Vitamin D is an essential nutrient that regulates the activity of calcium and bone hormones throughout life. A study has suggested that higher vitamin D levels can protect the body from multiple diseases . Additional research over the last 20 years has shown that vitamin D plays an important role in a variety of physiological processes. Long-term vitamin D deficiency not only causes abnormal bone development and impedes the absorption of calcium and phosphorus, but also increases the risk of chronic diseases such as infection , cancer [2, 3], autoimmune diseases , asthma  and infectious diseases , as well as cardiovascular and vascular diseases [7, 8]. Vitamin D deficiency is common worldwide and recent studies have suggested that vitamin D may be involved in the development of the nervous system because its deficiency may lead to the occurrence of depression . Infants and young children (0–4 years old) are at a critical stage of physical growth and development. Vitamin D deficiency may lead to metabolic syndrome in childhood and adverse effects into adulthood . Therefore, screening for vitamin D levels in children, especially infants aged 0–4 years, is particularly important.
Receptors for vitamin D are found in almost all organs of the body, with various studies showing them present in the brain, heart, skin, reproductive organs, small intestine, colon, and even in activated T and B lymphocytes and B-islet cells . More than 90% of the body's own vitamin D is produced by the skin, while dietary supplements may contribute 5–10% of total vitamin D . Under ultraviolet radiation (UV-B), 7-dehydrogenated cholesterol, the precursor of vitamin D, is transformed into vitamin precursor D3 through the skin and isomerized into vitamin D3, which is transported to the liver through the blood, where it is synthesized into 25(OH)D and finally converted to the active form 1, 25 (OH)2D in the kidney catalyzed by 1α1-hydroxylase . Vitamin D enters cells through receptors on the cell surface and binds to retinol X receptors and the vitamin D receptor complex in the nucleus, where it regulates target genes to produce calcium-binding proteins, which bind calcium ions transported out of intestinal epithelial cells and released into the blood. If the blood calcium concentration is high, calcium is deposited in bone for storage or excreted out of the body through the kidney in urine. If the blood calcium concentration is low, calcium is supplemented by bone calcium . Lack of vitamin D leads to abnormal calcium metabolism and eventual changes in bone, resulting in deformities. Diet alone cannot meet daily vitamin D needs because vitamin D levels in natural foods are limited. Children who spend less time outdoors are more likely to have lower serum vitamin D levels.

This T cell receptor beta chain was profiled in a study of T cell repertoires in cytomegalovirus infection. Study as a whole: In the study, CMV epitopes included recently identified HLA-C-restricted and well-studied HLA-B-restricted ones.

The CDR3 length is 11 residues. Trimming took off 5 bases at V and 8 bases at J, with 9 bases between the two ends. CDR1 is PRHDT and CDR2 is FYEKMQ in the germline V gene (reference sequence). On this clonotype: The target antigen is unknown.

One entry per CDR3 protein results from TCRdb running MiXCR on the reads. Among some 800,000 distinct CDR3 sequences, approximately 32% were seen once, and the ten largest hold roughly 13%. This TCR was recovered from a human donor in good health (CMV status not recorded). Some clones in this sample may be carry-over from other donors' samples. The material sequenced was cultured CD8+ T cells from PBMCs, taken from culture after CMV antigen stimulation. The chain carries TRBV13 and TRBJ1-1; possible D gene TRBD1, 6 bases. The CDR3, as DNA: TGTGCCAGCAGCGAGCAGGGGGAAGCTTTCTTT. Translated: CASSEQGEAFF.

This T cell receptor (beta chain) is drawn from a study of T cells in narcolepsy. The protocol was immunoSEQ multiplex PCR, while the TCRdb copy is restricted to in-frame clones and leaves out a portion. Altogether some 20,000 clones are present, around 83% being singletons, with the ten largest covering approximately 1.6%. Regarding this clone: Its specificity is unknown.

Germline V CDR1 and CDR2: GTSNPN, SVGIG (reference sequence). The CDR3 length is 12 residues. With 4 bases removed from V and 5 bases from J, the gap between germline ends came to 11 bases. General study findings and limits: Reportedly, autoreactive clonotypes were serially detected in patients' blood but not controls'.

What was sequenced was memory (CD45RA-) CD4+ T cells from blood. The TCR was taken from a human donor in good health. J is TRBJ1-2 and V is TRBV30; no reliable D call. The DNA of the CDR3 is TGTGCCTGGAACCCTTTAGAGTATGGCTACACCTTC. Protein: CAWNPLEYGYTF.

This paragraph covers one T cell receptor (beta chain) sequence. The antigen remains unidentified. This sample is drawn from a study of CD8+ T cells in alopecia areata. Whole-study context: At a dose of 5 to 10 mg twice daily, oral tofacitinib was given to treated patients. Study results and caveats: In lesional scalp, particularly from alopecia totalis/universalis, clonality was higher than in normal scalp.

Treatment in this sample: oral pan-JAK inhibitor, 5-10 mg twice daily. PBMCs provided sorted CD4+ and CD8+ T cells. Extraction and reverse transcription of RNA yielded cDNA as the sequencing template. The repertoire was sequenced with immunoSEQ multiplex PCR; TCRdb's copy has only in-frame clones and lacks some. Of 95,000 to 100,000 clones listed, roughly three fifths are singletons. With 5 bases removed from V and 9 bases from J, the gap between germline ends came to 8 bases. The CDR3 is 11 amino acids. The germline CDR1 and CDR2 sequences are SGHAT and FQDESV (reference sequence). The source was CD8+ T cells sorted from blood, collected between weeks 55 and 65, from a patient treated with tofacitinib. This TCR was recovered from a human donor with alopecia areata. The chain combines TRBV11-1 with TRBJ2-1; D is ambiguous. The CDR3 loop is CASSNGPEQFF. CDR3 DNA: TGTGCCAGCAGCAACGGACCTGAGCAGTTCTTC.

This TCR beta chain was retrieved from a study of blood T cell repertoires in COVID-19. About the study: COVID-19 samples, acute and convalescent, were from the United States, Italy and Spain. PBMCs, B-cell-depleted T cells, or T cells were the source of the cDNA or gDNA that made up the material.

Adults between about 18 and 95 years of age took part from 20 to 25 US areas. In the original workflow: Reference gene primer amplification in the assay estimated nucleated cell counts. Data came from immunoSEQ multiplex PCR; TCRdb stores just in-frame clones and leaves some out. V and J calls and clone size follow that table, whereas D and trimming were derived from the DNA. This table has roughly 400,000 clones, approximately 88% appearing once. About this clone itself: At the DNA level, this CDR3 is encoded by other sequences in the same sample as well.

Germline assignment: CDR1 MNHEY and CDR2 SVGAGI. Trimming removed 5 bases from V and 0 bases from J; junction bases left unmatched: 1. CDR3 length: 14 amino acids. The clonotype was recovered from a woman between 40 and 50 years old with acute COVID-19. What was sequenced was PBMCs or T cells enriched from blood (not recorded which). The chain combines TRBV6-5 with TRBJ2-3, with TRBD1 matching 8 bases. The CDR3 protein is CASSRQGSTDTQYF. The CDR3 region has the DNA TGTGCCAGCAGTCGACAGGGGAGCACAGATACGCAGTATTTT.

Although there is no standard on the optimal level of serum 25-hydroxyvitamin D, the general consensus has generally emphasized that 25-hydroxyvitamin D levels above 50 nmol/L are normal [15, 16]. Serum 25(OH)D levels are classified into five categories by the American Academy of Pediatrics : severely deficient, < 12.5 nmol/L; deficient, > 12.5 and < 25 nmol/L; insufficient, > 25 and < 50 nmol/L; sufficient, > 50 nmol/L and < 250 nmol/ L; and toxic, > 250 nmol/L. However, recommendations for vitamin D do not take into account the optimal level of serum 25(OH)D required for general health in infants and young children, whose threshold level is even more controversial than in adults because less data are available. A retrospective study showed that the most advantageous serum concentration of 25 (OH)D for bone mineral density, lower extremity function, dental health and reduced risk of fractures from falls in infants and young children should be approximately 90 to 100 nmol/L . The results of this study also suggested an infant serum vitamin D concentration threshold of 75 nmol/L to avoid the sequelae caused by vitamin D deficiency [18, 19].